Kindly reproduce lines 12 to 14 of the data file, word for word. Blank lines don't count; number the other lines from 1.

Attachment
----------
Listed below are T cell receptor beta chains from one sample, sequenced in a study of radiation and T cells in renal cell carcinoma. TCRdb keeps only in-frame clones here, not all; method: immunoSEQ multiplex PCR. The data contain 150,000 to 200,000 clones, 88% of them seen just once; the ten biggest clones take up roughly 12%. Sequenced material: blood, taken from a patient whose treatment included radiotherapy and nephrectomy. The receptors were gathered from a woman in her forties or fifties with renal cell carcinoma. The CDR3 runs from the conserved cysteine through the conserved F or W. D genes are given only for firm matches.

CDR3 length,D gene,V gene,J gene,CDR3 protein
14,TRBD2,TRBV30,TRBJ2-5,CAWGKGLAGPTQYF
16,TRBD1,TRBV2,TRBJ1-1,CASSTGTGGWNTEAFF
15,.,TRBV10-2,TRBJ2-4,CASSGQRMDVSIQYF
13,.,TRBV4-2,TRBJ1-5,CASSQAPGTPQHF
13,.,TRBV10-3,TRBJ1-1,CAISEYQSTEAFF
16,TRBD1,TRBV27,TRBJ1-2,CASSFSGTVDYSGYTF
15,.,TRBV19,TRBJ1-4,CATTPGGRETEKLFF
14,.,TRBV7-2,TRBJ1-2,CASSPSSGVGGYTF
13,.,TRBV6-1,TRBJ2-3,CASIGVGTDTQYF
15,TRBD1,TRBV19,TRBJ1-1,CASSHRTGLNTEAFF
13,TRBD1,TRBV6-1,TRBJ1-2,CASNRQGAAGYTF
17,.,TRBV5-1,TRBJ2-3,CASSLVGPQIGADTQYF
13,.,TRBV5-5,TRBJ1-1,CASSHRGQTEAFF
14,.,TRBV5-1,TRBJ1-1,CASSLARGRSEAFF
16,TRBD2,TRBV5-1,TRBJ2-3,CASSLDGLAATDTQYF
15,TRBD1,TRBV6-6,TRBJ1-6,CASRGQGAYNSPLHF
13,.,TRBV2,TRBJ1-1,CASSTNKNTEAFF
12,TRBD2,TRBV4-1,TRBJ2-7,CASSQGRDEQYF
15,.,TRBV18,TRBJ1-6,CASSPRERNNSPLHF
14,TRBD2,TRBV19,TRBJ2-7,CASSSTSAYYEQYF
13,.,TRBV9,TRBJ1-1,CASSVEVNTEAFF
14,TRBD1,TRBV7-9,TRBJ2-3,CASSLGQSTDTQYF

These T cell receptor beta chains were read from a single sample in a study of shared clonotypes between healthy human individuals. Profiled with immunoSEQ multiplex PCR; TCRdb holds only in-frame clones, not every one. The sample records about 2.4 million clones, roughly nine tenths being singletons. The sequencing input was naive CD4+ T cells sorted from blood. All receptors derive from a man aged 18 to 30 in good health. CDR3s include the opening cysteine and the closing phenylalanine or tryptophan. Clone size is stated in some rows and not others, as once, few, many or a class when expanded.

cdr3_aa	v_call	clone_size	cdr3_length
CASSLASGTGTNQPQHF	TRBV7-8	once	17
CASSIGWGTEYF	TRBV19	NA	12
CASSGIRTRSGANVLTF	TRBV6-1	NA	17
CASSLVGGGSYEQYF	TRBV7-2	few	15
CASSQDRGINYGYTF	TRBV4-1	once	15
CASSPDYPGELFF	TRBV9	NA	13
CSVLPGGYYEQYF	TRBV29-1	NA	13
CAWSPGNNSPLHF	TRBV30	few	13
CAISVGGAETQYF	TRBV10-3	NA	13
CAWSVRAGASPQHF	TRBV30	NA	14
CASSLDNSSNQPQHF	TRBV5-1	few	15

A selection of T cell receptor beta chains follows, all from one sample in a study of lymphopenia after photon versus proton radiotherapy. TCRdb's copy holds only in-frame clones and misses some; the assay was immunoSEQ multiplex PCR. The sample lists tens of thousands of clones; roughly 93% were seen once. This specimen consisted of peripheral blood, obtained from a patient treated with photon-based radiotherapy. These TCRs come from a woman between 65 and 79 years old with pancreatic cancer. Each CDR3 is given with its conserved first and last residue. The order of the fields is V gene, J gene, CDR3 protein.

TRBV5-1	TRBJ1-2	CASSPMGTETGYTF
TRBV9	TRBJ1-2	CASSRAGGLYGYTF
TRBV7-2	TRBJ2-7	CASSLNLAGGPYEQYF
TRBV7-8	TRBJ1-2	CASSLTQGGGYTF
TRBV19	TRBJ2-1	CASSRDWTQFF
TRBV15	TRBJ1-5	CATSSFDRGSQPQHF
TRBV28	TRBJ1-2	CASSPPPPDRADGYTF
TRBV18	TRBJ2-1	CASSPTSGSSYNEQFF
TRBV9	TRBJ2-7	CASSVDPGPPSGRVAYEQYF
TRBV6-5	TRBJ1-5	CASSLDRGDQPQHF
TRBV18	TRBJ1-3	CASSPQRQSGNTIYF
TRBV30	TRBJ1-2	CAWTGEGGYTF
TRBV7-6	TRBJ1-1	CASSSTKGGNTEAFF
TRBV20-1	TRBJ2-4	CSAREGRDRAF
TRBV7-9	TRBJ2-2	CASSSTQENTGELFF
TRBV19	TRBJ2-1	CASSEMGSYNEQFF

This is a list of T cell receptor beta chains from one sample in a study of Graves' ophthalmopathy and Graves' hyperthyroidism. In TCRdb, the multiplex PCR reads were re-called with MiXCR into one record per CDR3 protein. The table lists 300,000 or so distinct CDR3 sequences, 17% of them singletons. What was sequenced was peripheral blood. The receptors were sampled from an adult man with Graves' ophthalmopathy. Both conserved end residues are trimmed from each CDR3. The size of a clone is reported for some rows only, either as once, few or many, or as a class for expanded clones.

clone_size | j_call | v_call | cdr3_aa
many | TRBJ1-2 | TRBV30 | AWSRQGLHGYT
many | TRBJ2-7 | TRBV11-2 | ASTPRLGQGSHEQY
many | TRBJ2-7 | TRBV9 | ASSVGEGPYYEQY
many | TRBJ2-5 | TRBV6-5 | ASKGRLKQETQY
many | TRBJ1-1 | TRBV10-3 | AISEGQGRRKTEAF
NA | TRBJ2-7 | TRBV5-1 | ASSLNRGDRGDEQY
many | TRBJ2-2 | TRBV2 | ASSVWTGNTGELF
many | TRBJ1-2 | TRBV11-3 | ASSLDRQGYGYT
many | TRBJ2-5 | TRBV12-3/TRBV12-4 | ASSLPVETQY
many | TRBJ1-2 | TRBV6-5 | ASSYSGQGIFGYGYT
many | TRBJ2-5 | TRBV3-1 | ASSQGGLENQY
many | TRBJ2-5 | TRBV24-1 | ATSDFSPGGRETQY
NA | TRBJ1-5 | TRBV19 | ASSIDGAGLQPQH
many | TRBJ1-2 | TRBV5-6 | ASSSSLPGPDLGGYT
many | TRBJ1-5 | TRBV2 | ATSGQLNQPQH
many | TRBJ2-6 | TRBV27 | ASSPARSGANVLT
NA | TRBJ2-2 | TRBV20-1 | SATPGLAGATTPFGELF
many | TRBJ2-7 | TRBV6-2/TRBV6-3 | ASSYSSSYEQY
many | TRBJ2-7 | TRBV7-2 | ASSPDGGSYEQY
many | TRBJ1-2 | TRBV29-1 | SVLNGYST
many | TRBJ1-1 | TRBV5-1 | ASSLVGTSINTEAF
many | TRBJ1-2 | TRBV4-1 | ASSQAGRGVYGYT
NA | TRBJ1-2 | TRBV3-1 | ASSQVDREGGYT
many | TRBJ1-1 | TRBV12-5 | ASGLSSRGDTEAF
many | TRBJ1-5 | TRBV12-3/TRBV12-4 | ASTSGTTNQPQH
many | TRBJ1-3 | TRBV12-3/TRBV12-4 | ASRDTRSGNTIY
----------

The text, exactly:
15,TRBD1,TRBV19,TRBJ1-1,CASSHRTGLNTEAFF
13,TRBD1,TRBV6-1,TRBJ1-2,CASNRQGAAGYTF
17,.,TRBV5-1,TRBJ2-3,CASSLVGPQIGADTQYF